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Cello Cto/Don Quixote

M/Mehta;Z-Berlin Phil O Maisky Audio CD

Price: CDN$ 17.15 & FREE Shipping on orders over CDN$ 25. Details
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Product Details


1. Applause
2. Concerto for cello & piano in B minor (arr. from Cello Concerto, B. 191), B. 522: 1. Allegro
3. Concerto for cello & piano in B minor (arr. from Cello Concerto, B. 191), B. 522: 2. Adagio, ma non troppo
4. Concerto for cello & piano in B minor (arr. from Cello Concerto, B. 191), B. 522: 3. Finale: Allegro moderato
5. Don Quixote, fantastic variations for cello & orchestra, Op. 35 (TrV 184): Introduktion
6. Don Quixote, fantastic variations for cello & orchestra, Op. 35 (TrV 184): Thema. Mń▀ig. The Knight of the Doleful Countenance
7. Don Quixote, fantastic variations for cello & orchestra, Op. 35 (TrV 184): Maggiore. Sancho Pansa
8. Don Quixote, fantastic variations for cello & orchestra, Op. 35 (TrV 184): Variation I. Gemńchlich. The Adventure of the Windmills
9. Don Quixote, fantastic variations for cello & orchestra, Op. 35 (TrV 184): Variation II. Kriegerisch. The Battle with the Sheep
10. Don Quixote, fantastic variations for cello & orchestra, Op. 35 (TrV 184): Variation III. M├├čiges Zeitma├č. Dialogue of Knight and Squ
11. Don Quixote, fantastic variations for cello & orchestra, Op. 35 (TrV 184): Variation IV. Etwas breiter. The Adventure with the Proces
12. Don Quixote, fantastic variations for cello & orchestra, Op. 35 (TrV 184): Variation V. Sehr langsam. Don Quixote's Vigil
13. Don Quixote, fantastic variations for cello & orchestra, Op. 35 (TrV 184): Variation VI. Schnell. Dulcinea's Enchantment
14. Don Quixote, fantastic variations for cello & orchestra, Op. 35 (TrV 184): Variation VII. Ein wenig ruhiger als vorher. The Ride thro
15. Don Quixote, fantastic variations for cello & orchestra, Op. 35 (TrV 184): Variation VIII. Gemńchlich. The Adventure of the Enchanted
16. Don Quixote, fantastic variations for cello & orchestra, Op. 35 (TrV 184): Variation IX. Schnell und StŘrmisch. The Contest with the
17. Don Quixote, fantastic variations for cello & orchestra, Op. 35 (TrV 184): Variation X. Viel breiter. Joust with the Knight of the Wh
18. Don Quixote, fantastic variations for cello & orchestra, Op. 35 (TrV 184): Finale. Sehr ruhig. The Death of Don Quixote

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Amazon.com: 5.0 out of 5 stars  2 reviews
4 of 4 people found the following review helpful
5.0 out of 5 stars A superstar cellist at his best Nov. 5 2007
By Santa Fe Listener - Published on Amazon.com
Format:Audio CD
Because of his association with Martha Argerich and his own great talents, Mischa Maisky has made dozens of high profile recordings, and with the recent passing of Rostropovich, he bids fair to be the superstar cellist one thinks of right behind Yo-Yo Ma. This pairing of the Dvorak concerto and Don Quixote came out in 2004, but it didn't turn into a high-profile release. It's easy to see why. Given the cello's limited solo repertoire with orchestra, the competition couldn't be more intense.

Even so, this is a wonderful release, in no small part because of the great Berlin players and the lavish sound from DG's engineers. I have never heard a warmer-sounding recording, and it's a joy to catch the nuances of Maisky's tone. He is a musician of touch rather htan force or charisma (compared, that is, to Rostropovich and De Pre), which is all to the good in the Dvorak. Warhorses must be revived with fresh phrasing and new insights, and Maisky brings both. Mehta offers discreet accompaniment, choosing not to go too symphonic.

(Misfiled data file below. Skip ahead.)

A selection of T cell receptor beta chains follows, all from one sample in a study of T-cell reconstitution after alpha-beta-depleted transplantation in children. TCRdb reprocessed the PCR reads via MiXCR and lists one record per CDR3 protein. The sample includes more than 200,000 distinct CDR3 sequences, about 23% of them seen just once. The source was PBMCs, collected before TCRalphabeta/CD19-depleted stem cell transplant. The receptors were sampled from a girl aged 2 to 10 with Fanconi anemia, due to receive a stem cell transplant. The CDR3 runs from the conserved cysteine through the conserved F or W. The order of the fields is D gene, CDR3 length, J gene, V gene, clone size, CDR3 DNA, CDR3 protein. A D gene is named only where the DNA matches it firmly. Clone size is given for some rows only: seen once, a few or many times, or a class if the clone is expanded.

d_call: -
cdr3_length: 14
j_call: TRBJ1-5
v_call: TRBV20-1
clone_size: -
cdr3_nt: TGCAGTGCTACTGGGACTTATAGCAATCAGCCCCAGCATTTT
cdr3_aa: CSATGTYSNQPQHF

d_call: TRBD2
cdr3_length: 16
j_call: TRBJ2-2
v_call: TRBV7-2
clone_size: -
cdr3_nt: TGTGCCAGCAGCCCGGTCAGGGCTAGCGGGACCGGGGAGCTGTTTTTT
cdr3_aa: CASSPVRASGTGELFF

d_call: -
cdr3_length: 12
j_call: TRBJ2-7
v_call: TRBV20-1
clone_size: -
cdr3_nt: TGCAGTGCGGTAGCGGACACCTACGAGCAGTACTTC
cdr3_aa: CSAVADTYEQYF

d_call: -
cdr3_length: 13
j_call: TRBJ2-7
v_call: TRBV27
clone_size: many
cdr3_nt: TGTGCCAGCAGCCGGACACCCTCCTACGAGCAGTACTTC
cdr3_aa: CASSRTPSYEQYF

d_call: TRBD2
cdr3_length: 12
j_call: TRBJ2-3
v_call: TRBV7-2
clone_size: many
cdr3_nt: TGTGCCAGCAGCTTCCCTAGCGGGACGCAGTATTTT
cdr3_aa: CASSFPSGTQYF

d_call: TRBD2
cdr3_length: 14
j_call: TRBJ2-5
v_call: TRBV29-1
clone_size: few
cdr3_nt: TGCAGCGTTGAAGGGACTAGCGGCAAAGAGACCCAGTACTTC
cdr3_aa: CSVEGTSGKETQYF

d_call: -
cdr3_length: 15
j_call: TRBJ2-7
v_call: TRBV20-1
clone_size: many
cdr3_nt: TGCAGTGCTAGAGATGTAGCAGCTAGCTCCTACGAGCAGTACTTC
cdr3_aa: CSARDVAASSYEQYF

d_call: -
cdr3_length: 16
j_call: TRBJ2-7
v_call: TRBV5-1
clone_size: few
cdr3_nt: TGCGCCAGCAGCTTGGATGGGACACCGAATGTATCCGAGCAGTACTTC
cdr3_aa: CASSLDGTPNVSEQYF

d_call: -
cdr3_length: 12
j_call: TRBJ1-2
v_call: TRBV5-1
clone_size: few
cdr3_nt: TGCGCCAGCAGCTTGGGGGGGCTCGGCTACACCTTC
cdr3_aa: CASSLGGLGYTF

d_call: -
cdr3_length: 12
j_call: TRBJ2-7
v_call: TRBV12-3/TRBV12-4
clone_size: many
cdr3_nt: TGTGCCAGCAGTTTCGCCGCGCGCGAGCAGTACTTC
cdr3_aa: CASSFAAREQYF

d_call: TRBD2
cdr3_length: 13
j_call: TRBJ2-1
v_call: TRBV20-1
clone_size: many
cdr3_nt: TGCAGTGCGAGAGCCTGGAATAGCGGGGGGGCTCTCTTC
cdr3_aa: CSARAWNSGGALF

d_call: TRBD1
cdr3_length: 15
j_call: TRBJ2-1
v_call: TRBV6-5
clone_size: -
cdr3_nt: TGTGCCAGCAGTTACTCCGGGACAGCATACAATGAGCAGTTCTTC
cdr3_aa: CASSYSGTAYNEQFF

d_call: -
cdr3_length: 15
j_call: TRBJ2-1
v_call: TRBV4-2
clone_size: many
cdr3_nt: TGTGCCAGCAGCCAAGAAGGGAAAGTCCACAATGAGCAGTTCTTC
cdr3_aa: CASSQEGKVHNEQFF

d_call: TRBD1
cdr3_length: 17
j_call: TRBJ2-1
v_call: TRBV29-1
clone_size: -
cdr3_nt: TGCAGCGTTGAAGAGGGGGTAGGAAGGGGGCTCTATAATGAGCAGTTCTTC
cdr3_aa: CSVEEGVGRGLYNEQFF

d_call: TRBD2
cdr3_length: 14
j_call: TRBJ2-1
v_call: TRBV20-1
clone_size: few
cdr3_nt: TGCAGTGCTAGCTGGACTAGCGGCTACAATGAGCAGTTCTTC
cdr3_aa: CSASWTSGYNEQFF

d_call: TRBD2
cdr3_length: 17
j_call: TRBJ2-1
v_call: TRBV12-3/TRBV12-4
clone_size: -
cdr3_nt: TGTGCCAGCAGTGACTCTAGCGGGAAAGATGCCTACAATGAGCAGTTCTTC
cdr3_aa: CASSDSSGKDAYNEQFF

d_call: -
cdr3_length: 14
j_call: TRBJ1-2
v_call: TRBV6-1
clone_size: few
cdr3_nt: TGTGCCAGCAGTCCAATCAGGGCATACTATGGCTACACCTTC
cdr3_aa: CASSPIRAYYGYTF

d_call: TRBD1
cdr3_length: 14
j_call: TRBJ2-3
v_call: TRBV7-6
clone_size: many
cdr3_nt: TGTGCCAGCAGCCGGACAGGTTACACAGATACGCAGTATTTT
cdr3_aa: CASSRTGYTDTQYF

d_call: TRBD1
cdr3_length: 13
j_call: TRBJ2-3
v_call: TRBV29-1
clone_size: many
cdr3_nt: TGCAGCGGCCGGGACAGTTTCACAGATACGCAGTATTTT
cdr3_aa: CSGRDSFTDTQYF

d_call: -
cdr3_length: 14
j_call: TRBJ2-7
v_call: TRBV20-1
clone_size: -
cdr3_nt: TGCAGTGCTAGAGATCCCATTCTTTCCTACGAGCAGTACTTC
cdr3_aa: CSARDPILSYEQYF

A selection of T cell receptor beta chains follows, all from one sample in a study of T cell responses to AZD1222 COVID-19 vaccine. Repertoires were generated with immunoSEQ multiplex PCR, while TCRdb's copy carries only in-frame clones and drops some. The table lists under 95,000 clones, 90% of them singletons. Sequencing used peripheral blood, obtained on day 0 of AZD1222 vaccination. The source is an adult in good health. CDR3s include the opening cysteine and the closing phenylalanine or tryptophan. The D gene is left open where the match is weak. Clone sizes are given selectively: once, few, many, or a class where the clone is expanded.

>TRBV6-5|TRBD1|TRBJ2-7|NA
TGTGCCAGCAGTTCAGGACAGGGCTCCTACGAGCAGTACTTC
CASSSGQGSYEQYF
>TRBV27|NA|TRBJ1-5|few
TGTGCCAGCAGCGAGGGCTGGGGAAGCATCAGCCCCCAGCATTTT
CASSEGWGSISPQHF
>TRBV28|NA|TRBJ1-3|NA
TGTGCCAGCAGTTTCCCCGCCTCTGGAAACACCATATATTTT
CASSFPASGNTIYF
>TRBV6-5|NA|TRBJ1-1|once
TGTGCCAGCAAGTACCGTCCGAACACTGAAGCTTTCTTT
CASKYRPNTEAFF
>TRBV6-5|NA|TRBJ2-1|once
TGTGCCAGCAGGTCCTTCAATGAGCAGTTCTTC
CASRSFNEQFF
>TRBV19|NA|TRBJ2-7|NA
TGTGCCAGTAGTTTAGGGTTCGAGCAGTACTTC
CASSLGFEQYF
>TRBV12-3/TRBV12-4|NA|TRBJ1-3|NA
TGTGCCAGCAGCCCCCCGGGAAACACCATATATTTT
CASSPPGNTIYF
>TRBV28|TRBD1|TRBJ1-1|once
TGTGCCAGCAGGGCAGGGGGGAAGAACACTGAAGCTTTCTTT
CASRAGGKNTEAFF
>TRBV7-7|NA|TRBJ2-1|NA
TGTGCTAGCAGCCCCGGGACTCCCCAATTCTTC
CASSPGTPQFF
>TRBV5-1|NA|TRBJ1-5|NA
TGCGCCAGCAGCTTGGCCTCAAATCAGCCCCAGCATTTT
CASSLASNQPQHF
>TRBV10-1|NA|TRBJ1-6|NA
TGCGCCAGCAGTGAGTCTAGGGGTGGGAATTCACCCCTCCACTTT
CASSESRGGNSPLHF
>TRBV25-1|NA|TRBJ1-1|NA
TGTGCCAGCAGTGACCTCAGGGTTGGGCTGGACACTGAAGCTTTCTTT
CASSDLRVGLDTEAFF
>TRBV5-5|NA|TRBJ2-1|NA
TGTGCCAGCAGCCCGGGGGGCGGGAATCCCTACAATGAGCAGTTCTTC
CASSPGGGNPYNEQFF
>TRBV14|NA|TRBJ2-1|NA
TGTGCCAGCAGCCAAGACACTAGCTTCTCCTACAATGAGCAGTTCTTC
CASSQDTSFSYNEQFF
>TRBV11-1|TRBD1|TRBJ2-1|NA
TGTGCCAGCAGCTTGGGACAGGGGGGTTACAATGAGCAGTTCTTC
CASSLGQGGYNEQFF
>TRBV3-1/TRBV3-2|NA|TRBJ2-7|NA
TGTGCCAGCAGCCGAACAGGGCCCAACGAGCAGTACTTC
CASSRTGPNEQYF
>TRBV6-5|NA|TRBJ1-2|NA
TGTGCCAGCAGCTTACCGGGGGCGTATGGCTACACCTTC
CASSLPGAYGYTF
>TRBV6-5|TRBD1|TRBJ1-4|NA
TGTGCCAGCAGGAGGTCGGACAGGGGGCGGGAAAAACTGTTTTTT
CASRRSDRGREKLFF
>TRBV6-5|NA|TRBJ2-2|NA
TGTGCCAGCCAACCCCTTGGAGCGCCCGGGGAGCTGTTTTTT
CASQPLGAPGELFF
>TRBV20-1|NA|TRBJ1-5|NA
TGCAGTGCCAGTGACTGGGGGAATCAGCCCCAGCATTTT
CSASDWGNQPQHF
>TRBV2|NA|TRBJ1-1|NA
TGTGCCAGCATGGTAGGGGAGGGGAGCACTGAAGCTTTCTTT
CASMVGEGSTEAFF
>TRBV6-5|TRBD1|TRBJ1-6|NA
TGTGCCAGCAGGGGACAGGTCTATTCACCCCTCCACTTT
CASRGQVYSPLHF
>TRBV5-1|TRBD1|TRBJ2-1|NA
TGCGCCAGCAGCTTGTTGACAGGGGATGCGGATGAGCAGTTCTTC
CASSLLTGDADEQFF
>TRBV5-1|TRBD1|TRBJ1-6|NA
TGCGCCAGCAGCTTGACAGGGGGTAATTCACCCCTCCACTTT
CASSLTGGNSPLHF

Because the conductor carries much greater weight in Don Quixote, Mehta's so-so interpretation, which starts out too calm and mostly stays that way, can't stand up to Karajan or Kempe. The saving grace is the recorded soun and the Berliners, as before. But violist Tabea Zimmermann equals Maisky in musicality, so once they enter, the picture brightens. Maisky is somewhat more romantic and yielding than Ma with Maazel, but you can still tell that this is a cool, modernist reading. Here, Quixote speaks in mutters and sighs that are uncannily human. Fortunatley, the death of Quixote is played wth very touching gentleness. In all, this CD shouldn't be allowed to fall between the cracks -- it's very satisfying.
5 of 9 people found the following review helpful
5.0 out of 5 stars Contra Santa Fe listener Dec 7 2008
By ears24seven - Published on Amazon.com
Maisky is a fantastic cellist, and a serious artist, "behind" Ma only in the latter cellist's love of kitsch, or the coin it brings in. What makes this record a must have, however, is the opportunity to hear Zubin Mehta's magnificent Strauss with a cellist who isn't confused about his role in the work, but nevertheless provides a stunningly beautiful characterization of the Don.

In comparison to Mehta's Strauss, even his Strauss outings with the LA Phil of old, von Karajan's are a crude teutonic mess. Mehta's attention to detail, the clarity, canny sense of pace and breathtaking subtlety are a great antitodote to the blowsy, unbalanced "run-through" approach of von Karajan (whose Strauss in the pit was fortunately the opposite).

And the post-war German orchestras of von Karajan and Kempe? They got by on legend. Don't even get me started.

Any opportunity to hear Mehta in Strauss, jump on it, but Maisky and Mehta are especially beautifully synced in this record and the marvelous Tabea Zimmermann plays a wonderfully loyal Sancho Panza.

This record is a treasure, by which I will happily remember maestro Mehta's underrated genius long after he has gone, which I hope is not any time soon.

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